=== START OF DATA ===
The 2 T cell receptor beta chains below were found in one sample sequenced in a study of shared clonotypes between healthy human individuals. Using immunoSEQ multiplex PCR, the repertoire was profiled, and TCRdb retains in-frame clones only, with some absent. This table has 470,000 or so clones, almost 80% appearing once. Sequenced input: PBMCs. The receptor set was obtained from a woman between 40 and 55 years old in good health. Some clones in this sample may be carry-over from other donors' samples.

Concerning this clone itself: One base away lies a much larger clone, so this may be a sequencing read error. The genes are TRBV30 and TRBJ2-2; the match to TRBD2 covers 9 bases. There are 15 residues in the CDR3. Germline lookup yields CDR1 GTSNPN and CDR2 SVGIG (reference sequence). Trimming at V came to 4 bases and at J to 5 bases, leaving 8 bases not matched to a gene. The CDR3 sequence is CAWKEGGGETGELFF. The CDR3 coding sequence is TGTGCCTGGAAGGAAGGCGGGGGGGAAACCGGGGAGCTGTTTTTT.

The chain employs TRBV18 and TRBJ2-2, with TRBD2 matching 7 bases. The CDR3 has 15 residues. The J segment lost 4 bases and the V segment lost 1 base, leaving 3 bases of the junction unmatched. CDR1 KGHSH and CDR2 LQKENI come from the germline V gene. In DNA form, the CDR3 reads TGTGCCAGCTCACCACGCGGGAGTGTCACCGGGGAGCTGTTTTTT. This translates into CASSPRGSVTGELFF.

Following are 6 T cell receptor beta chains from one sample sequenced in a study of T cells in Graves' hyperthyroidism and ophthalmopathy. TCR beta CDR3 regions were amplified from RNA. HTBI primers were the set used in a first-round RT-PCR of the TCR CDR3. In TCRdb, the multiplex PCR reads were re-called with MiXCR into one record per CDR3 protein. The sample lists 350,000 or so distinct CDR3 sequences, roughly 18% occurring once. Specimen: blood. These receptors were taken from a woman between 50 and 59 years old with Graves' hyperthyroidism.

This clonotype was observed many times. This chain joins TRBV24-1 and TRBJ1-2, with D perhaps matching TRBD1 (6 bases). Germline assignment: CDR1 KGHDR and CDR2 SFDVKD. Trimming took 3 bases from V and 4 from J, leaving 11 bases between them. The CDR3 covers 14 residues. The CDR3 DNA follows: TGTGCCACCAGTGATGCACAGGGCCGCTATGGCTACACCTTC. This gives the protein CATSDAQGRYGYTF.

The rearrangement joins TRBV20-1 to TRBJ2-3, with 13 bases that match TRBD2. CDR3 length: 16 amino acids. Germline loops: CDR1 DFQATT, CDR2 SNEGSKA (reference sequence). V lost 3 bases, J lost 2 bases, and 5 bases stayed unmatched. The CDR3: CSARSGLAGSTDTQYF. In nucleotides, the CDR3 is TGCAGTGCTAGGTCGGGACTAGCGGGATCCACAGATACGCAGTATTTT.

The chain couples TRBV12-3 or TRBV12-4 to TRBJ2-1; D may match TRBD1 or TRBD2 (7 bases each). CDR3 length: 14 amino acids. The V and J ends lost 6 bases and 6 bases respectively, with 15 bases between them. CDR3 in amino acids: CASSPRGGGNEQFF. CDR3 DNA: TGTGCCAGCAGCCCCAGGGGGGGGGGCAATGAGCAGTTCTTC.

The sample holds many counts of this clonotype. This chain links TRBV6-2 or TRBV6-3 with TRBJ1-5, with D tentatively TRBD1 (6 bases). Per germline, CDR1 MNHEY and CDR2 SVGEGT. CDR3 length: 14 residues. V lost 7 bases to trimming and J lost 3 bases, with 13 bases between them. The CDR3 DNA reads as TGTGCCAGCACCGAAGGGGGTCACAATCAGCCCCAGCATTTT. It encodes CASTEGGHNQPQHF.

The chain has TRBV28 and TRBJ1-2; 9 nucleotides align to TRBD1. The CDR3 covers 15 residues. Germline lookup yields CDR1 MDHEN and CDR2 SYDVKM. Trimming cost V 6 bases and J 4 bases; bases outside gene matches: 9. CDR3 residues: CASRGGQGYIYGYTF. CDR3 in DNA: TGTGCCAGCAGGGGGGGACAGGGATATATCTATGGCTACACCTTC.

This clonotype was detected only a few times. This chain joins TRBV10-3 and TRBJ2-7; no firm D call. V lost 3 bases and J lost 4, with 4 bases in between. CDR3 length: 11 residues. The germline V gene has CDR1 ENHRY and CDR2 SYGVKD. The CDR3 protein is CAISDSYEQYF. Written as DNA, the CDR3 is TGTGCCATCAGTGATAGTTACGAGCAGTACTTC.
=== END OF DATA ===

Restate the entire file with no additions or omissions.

The 2 T cell receptor beta chains below were found in one sample sequenced in a study of shared clonotypes between healthy human individuals. Using immunoSEQ multiplex PCR, the repertoire was profiled, and TCRdb retains in-frame clones only, with some absent. This table has 470,000 or so clones, almost 80% appearing once. Sequenced input: PBMCs. The receptor set was obtained from a woman between 40 and 55 years old in good health. Some clones in this sample may be carry-over from other donors' samples.

Concerning this clone itself: One base away lies a much larger clone, so this may be a sequencing read error. The genes are TRBV30 and TRBJ2-2; the match to TRBD2 covers 9 bases. There are 15 residues in the CDR3. Germline lookup yields CDR1 GTSNPN and CDR2 SVGIG (reference sequence). Trimming at V came to 4 bases and at J to 5 bases, leaving 8 bases not matched to a gene. The CDR3 sequence is CAWKEGGGETGELFF. The CDR3 coding sequence is TGTGCCTGGAAGGAAGGCGGGGGGGAAACCGGGGAGCTGTTTTTT.

The chain employs TRBV18 and TRBJ2-2, with TRBD2 matching 7 bases. The CDR3 has 15 residues. The J segment lost 4 bases and the V segment lost 1 base, leaving 3 bases of the junction unmatched. CDR1 KGHSH and CDR2 LQKENI come from the germline V gene. In DNA form, the CDR3 reads TGTGCCAGCTCACCACGCGGGAGTGTCACCGGGGAGCTGTTTTTT. This translates into CASSPRGSVTGELFF.

Following are 6 T cell receptor beta chains from one sample sequenced in a study of T cells in Graves' hyperthyroidism and ophthalmopathy. TCR beta CDR3 regions were amplified from RNA. HTBI primers were the set used in a first-round RT-PCR of the TCR CDR3. In TCRdb, the multiplex PCR reads were re-called with MiXCR into one record per CDR3 protein. The sample lists 350,000 or so distinct CDR3 sequences, roughly 18% occurring once. Specimen: blood. These receptors were taken from a woman between 50 and 59 years old with Graves' hyperthyroidism.

This clonotype was observed many times. This chain joins TRBV24-1 and TRBJ1-2, with D perhaps matching TRBD1 (6 bases). Germline assignment: CDR1 KGHDR and CDR2 SFDVKD. Trimming took 3 bases from V and 4 from J, leaving 11 bases between them. The CDR3 covers 14 residues. The CDR3 DNA follows: TGTGCCACCAGTGATGCACAGGGCCGCTATGGCTACACCTTC. This gives the protein CATSDAQGRYGYTF.

The rearrangement joins TRBV20-1 to TRBJ2-3, with 13 bases that match TRBD2. CDR3 length: 16 amino acids. Germline loops: CDR1 DFQATT, CDR2 SNEGSKA (reference sequence). V lost 3 bases, J lost 2 bases, and 5 bases stayed unmatched. The CDR3: CSARSGLAGSTDTQYF. In nucleotides, the CDR3 is TGCAGTGCTAGGTCGGGACTAGCGGGATCCACAGATACGCAGTATTTT.

The chain couples TRBV12-3 or TRBV12-4 to TRBJ2-1; D may match TRBD1 or TRBD2 (7 bases each). CDR3 length: 14 amino acids. The V and J ends lost 6 bases and 6 bases respectively, with 15 bases between them. CDR3 in amino acids: CASSPRGGGNEQFF. CDR3 DNA: TGTGCCAGCAGCCCCAGGGGGGGGGGCAATGAGCAGTTCTTC.

The sample holds many counts of this clonotype. This chain links TRBV6-2 or TRBV6-3 with TRBJ1-5, with D tentatively TRBD1 (6 bases). Per germline, CDR1 MNHEY and CDR2 SVGEGT. CDR3 length: 14 residues. V lost 7 bases to trimming and J lost 3 bases, with 13 bases between them. The CDR3 DNA reads as TGTGCCAGCACCGAAGGGGGTCACAATCAGCCCCAGCATTTT. It encodes CASTEGGHNQPQHF.

The chain has TRBV28 and TRBJ1-2; 9 nucleotides align to TRBD1. The CDR3 covers 15 residues. Germline lookup yields CDR1 MDHEN and CDR2 SYDVKM. Trimming cost V 6 bases and J 4 bases; bases outside gene matches: 9. CDR3 residues: CASRGGQGYIYGYTF. CDR3 in DNA: TGTGCCAGCAGGGGGGGACAGGGATATATCTATGGCTACACCTTC.

This clonotype was detected only a few times. This chain joins TRBV10-3 and TRBJ2-7; no firm D call. V lost 3 bases and J lost 4, with 4 bases in between. CDR3 length: 11 residues. The germline V gene has CDR1 ENHRY and CDR2 SYGVKD. The CDR3 protein is CAISDSYEQYF. Written as DNA, the CDR3 is TGTGCCATCAGTGATAGTTACGAGCAGTACTTC.